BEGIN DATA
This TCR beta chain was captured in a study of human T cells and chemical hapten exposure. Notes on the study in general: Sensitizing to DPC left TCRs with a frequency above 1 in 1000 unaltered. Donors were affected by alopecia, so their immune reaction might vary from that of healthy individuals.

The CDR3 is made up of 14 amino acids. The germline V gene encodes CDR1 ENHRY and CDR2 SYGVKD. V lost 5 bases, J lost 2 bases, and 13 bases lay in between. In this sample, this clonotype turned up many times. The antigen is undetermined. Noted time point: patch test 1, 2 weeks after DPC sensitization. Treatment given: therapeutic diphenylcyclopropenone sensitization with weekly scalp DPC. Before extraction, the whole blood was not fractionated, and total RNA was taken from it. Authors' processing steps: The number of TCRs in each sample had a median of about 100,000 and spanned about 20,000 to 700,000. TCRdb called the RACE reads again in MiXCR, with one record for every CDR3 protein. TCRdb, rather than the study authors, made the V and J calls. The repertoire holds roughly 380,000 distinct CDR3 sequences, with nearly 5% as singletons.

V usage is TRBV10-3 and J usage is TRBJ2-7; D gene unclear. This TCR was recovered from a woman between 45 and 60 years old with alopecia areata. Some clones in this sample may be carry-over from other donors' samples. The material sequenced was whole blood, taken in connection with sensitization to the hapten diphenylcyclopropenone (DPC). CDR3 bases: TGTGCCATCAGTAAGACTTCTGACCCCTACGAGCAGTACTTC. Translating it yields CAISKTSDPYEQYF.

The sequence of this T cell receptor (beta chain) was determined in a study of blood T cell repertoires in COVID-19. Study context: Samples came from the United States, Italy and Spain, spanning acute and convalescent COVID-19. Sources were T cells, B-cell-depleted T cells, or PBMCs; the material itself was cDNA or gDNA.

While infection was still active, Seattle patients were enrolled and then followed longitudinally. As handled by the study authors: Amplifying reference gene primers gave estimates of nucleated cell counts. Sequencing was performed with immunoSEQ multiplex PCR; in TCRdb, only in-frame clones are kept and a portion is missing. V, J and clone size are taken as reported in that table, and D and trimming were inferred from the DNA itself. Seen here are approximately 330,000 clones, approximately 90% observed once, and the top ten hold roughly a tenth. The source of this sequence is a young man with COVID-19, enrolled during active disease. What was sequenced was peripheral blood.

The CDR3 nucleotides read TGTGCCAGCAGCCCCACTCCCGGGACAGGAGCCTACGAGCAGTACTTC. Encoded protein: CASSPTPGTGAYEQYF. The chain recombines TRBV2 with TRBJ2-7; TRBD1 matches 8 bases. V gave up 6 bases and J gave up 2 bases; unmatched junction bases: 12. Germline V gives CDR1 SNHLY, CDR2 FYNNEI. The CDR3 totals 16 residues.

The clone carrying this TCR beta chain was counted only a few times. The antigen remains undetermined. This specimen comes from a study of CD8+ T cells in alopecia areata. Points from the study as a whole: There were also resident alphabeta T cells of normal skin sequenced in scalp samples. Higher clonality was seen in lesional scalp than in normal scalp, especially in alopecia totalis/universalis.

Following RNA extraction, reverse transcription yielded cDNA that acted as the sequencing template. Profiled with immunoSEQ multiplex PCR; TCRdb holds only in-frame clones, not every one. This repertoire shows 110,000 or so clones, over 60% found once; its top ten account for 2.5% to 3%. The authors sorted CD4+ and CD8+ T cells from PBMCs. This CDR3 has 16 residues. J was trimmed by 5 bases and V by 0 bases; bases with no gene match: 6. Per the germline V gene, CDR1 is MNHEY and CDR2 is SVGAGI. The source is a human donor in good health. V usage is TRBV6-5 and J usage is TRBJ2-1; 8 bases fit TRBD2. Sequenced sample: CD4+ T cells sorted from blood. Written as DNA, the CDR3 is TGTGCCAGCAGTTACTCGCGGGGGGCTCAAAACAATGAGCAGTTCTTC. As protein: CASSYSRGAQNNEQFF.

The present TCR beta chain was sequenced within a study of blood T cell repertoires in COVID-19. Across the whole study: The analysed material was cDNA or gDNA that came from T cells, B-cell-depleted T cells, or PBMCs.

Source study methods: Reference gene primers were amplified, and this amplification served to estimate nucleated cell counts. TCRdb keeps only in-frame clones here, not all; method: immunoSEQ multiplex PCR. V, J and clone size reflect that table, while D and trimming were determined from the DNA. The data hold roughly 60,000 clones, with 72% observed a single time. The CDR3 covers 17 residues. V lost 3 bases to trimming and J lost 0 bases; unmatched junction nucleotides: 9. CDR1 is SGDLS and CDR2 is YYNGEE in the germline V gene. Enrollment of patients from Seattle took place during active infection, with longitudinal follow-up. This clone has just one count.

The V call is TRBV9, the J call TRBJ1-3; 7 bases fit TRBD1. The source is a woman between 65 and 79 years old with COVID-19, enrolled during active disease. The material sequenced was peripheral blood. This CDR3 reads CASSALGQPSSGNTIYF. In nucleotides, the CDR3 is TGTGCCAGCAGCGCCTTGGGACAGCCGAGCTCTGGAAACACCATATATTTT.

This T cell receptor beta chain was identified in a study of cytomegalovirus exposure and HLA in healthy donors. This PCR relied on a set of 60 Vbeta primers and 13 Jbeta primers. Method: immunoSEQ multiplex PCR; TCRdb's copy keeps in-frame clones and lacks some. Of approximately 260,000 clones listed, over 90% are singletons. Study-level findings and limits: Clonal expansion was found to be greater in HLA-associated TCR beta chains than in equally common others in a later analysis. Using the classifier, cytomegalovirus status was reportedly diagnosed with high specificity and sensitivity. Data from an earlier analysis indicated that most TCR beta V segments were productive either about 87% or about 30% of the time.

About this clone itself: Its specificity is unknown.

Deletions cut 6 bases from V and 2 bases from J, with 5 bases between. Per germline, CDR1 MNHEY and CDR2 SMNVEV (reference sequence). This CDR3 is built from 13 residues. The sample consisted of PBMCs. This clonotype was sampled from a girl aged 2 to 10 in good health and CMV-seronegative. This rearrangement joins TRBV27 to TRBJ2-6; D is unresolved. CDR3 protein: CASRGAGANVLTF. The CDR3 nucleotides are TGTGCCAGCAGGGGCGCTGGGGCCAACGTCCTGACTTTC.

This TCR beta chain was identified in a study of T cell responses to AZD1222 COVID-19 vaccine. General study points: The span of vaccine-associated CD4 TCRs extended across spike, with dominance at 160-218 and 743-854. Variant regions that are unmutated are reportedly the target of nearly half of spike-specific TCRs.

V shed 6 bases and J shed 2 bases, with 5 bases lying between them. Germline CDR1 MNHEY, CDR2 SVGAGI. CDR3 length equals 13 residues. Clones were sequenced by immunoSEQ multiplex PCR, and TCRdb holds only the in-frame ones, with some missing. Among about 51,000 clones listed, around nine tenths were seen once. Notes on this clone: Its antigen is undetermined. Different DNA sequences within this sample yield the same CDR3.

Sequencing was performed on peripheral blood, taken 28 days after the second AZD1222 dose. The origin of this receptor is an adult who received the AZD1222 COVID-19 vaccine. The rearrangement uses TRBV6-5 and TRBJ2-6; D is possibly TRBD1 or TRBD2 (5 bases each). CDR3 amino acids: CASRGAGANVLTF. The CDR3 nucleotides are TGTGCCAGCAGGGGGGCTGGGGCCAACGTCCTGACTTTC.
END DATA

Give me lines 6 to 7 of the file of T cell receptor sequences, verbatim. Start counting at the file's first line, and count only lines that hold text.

The CDR3 nucleotides read TGTGCCAGCAGCCCCACTCCCGGGACAGGAGCCTACGAGCAGTACTTC. Encoded protein: CASSPTPGTGAYEQYF. The chain recombines TRBV2 with TRBJ2-7; TRBD1 matches 8 bases. V gave up 6 bases and J gave up 2 bases; unmatched junction bases: 12. Germline V gives CDR1 SNHLY, CDR2 FYNNEI. The CDR3 totals 16 residues.

The clone carrying this TCR beta chain was counted only a few times. The antigen remains undetermined. This specimen comes from a study of CD8+ T cells in alopecia areata. Points from the study as a whole: There were also resident alphabeta T cells of normal skin sequenced in scalp samples. Higher clonality was seen in lesional scalp than in normal scalp, especially in alopecia totalis/universalis.